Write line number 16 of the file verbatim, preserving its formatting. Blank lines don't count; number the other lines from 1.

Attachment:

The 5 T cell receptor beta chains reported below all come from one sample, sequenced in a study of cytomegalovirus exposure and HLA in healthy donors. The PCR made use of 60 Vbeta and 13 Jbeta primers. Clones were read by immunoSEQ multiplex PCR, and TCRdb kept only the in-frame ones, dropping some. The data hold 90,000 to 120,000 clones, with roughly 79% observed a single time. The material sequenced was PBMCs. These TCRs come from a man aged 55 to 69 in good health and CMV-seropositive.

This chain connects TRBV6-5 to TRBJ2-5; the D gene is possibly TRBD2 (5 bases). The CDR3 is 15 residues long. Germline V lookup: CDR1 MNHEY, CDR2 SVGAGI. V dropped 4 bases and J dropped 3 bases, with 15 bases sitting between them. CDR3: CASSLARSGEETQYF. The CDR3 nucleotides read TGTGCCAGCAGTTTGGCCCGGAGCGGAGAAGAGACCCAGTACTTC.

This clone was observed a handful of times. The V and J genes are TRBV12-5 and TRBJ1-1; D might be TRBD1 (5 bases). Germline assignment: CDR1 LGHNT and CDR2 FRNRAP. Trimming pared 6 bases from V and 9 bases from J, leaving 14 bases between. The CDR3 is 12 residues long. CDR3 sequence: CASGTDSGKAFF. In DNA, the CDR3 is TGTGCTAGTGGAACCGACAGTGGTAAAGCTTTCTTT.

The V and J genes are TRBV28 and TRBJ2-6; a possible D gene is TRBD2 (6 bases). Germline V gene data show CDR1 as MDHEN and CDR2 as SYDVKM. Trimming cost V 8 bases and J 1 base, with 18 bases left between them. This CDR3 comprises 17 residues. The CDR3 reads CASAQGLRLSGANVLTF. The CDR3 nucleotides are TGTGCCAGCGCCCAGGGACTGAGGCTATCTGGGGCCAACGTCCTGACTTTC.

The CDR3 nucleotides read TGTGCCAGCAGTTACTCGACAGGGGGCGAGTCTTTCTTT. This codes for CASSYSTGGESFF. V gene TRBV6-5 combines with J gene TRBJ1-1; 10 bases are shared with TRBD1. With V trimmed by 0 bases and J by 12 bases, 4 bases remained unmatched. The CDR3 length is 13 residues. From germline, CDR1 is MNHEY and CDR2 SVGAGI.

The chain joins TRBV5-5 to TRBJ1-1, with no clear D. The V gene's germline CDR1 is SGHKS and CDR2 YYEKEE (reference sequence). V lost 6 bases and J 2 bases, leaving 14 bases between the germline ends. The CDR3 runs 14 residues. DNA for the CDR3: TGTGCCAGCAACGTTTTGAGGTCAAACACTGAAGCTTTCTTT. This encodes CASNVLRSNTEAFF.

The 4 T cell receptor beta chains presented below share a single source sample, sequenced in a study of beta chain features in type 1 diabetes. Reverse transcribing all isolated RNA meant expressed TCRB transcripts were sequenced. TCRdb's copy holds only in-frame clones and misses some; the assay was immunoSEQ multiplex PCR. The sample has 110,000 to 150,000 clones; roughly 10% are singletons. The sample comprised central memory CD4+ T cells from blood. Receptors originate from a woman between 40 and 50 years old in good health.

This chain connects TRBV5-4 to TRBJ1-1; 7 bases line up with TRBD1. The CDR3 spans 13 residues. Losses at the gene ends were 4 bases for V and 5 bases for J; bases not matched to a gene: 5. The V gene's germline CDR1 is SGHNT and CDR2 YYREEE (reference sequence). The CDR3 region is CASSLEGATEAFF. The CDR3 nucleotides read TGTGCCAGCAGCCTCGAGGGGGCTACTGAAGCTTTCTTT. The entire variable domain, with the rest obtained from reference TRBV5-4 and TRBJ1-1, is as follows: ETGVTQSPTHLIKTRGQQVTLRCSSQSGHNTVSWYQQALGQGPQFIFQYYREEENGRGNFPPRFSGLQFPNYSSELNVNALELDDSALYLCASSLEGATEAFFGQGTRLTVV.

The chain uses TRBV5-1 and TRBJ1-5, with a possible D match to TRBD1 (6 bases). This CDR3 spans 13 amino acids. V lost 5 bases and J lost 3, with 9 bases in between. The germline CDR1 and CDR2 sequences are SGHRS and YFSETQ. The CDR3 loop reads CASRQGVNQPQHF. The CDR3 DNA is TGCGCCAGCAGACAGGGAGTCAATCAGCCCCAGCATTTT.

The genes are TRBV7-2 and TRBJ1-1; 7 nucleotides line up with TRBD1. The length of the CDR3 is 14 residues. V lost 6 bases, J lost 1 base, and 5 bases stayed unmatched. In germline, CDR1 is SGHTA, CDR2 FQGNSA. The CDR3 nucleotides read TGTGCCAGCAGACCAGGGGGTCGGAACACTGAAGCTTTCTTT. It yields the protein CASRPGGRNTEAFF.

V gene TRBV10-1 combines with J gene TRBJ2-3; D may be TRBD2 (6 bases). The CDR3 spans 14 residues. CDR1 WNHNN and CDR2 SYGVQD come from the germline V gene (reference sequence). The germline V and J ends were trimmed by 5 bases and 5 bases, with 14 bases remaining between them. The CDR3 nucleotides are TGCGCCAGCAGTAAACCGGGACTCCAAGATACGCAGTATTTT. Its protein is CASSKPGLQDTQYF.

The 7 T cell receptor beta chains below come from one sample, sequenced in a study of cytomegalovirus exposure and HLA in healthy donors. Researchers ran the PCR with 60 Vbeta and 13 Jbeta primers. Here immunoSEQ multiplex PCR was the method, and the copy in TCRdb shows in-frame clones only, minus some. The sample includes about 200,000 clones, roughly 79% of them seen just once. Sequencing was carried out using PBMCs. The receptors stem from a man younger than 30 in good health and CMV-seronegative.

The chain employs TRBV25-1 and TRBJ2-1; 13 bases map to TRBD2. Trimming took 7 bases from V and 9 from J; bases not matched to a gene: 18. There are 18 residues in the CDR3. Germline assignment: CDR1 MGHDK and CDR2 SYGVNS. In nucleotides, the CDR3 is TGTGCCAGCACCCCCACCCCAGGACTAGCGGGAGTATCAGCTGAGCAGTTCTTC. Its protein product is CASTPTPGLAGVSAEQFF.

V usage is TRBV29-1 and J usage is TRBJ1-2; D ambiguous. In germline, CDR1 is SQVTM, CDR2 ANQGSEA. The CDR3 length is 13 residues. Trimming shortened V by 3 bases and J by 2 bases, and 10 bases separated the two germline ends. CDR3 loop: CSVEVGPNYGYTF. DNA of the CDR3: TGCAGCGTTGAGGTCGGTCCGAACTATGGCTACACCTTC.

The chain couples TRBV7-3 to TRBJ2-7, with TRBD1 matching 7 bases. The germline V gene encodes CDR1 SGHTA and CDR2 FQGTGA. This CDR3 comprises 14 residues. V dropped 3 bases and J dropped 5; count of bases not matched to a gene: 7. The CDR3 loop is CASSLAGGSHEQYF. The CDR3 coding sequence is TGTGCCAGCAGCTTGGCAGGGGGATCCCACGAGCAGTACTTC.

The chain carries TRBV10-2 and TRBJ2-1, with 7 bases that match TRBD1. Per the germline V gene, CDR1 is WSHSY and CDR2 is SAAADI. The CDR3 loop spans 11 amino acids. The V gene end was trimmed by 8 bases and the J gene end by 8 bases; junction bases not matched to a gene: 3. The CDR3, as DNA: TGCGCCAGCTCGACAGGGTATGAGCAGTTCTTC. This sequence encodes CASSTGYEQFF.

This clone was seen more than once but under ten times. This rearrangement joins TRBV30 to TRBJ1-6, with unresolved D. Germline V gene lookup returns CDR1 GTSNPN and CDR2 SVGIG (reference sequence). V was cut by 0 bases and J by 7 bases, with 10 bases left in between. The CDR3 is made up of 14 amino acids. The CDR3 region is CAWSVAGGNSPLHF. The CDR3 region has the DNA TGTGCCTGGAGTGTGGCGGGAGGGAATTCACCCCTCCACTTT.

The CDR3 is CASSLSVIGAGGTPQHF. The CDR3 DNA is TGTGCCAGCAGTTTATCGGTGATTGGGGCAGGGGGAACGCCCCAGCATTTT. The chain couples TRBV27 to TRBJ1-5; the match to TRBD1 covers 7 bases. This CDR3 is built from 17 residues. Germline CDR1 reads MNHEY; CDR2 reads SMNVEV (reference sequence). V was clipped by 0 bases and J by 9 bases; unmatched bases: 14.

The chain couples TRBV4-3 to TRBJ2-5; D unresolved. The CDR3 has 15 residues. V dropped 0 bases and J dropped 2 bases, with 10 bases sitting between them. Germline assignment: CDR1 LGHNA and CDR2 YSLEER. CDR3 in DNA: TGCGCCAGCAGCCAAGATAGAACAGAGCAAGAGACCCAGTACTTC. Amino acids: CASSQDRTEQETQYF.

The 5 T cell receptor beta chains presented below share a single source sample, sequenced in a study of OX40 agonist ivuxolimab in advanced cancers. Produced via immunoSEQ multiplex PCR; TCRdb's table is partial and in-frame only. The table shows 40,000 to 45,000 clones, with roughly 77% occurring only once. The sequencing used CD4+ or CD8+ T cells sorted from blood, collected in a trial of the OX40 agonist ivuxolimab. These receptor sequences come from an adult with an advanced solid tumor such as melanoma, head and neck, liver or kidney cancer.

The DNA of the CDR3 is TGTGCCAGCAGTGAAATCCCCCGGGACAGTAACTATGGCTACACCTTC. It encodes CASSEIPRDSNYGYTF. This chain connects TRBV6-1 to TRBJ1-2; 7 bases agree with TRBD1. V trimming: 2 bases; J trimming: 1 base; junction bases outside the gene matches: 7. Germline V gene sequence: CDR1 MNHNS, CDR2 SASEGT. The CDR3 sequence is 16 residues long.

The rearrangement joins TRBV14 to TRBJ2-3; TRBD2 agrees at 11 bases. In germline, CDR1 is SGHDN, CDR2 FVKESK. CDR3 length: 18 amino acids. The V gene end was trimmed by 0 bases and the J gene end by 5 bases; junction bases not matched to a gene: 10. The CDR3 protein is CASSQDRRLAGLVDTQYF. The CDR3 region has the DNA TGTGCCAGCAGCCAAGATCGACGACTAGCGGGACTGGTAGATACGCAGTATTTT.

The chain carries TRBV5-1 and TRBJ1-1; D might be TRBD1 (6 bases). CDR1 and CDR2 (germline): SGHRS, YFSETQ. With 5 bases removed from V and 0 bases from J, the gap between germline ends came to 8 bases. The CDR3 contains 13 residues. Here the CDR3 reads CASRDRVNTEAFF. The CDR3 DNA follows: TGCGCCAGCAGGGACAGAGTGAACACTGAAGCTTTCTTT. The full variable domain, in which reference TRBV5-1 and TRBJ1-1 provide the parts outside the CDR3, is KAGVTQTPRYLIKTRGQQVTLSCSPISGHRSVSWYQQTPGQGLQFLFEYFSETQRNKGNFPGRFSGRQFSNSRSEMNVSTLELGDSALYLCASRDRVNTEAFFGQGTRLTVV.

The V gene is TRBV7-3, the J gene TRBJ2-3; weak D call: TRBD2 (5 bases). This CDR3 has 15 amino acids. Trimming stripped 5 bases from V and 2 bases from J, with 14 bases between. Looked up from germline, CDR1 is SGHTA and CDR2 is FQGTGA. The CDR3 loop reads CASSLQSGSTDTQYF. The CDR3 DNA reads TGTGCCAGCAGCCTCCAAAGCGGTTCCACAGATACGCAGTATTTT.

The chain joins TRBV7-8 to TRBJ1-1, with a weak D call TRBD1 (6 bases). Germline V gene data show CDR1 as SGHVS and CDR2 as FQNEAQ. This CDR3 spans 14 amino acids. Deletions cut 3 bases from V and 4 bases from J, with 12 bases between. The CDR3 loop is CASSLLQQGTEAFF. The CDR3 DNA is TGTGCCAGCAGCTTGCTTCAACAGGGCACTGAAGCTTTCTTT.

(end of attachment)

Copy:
The chain carries TRBV10-2 and TRBJ2-1, with 7 bases that match TRBD1. Per the germline V gene, CDR1 is WSHSY and CDR2 is SAAADI. The CDR3 loop spans 11 amino acids. The V gene end was trimmed by 8 bases and the J gene end by 8 bases; junction bases not matched to a gene: 3. The CDR3, as DNA: TGCGCCAGCTCGACAGGGTATGAGCAGTTCTTC. This sequence encodes CASSTGYEQFF.